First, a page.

This is all explained in the book "Getting a Job" by Mark Granovetter. Written in 1974 it is very relevant today. Parts are very academic, but overall it is a very worthwhile read about how networks bring knowledge of job openings at some social distance. Granovetter is the originator of the term "strength of weak ties" ... which you have just stumbled across Tom.
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On Jun 9, 2008, at 8:23 PM, Tom Short wrote:
I'm in the midst of job hunting, looking for my next position. One of
the tools I am using extensively for this is networking - no surprises
there, I guess. I'm part of a job search work team that is operated
by the outplacement services firm I'm signed up with (part of my
severance package - very helpful), and each week we meet for a couple
hours to compare notes, help each out with ideas/suggestions/support,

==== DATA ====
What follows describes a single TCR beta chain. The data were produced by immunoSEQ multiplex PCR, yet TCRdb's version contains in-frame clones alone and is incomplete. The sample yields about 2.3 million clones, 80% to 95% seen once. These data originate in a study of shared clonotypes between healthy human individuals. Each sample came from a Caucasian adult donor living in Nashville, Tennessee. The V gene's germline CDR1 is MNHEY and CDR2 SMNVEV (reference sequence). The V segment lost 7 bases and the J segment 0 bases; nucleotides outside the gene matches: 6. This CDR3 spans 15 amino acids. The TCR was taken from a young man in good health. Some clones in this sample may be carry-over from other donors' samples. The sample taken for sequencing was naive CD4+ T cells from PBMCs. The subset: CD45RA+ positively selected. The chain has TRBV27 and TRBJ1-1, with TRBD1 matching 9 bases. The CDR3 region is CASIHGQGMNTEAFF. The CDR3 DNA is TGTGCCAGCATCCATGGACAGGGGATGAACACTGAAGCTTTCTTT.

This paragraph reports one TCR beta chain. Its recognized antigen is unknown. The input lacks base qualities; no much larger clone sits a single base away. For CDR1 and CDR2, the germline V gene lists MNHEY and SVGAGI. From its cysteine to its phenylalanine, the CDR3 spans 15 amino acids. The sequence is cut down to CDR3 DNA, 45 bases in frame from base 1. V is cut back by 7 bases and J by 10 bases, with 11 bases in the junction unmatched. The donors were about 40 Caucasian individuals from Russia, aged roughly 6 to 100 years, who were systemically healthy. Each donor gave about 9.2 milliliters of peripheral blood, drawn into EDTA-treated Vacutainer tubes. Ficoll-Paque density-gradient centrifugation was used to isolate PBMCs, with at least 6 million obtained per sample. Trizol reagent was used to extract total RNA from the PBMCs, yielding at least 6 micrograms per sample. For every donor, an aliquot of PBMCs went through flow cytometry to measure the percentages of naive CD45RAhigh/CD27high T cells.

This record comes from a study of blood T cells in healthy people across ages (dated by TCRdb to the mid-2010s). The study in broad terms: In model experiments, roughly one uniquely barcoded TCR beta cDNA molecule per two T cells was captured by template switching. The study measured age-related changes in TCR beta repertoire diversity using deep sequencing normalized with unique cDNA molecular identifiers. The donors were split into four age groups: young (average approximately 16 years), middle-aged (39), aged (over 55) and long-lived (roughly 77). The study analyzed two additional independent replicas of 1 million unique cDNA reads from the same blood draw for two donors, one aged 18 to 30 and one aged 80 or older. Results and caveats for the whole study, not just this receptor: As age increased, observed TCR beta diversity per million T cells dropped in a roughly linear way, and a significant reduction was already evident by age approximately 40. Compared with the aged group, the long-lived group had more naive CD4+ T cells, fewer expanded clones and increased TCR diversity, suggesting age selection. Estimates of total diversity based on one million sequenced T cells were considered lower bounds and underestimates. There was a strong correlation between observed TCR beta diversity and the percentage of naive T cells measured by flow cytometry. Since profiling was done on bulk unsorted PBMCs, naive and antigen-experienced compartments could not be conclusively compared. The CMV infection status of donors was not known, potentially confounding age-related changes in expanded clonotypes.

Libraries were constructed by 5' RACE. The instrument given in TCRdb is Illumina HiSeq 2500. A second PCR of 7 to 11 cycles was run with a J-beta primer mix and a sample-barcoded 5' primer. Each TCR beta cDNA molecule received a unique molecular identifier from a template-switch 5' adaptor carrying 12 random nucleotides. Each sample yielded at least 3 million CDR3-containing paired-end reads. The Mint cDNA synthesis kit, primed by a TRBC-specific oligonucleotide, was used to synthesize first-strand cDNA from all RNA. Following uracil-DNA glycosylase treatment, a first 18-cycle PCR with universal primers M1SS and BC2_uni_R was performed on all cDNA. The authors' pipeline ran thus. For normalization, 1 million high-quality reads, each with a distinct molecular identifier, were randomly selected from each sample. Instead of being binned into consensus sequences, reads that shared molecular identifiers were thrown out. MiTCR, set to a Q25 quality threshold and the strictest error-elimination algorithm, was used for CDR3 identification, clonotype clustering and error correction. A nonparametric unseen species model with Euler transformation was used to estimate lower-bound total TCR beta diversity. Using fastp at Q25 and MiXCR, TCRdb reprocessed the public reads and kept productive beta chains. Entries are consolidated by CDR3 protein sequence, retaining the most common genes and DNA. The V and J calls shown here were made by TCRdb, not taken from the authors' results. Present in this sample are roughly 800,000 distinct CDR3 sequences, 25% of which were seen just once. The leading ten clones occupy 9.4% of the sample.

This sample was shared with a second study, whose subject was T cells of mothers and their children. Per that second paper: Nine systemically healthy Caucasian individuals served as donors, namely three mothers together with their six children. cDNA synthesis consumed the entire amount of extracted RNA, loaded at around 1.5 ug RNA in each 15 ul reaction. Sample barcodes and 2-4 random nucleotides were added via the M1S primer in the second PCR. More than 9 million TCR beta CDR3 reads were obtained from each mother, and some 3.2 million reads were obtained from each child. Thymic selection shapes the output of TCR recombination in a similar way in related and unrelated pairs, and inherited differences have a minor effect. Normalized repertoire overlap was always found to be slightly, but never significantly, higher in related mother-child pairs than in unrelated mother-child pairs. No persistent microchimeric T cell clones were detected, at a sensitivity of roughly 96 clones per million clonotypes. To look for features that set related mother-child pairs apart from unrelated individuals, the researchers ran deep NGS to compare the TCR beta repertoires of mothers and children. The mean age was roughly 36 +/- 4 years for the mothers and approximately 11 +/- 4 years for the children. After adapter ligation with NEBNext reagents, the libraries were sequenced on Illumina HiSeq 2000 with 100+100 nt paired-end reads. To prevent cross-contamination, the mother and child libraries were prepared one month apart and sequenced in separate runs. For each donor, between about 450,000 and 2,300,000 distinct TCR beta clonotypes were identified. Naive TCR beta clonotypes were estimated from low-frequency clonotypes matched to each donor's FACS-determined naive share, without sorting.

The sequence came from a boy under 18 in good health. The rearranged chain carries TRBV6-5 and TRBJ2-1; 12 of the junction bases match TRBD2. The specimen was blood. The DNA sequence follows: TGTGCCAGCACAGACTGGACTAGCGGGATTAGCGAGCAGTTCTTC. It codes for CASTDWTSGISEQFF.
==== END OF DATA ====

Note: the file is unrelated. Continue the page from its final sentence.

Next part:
When the topic of networking comes up we are all surprised to discover
that when we ask for help making new connections - for instance in a
target employer - the most help comes from people we don't know well,
or at all. This is in stark contrast with the lack of help we get
from those who we would normally consider closest to us - our close
personal friends and family members. I have experienced this myself -
it was quite surprising at first, but now I just consider it normal.
This seems quite counter-intuitive to me in terms of the way social
capital is supposed to work - or am I missing something?
Anyone know of any research on this, or have experience, either
similar to the contrary?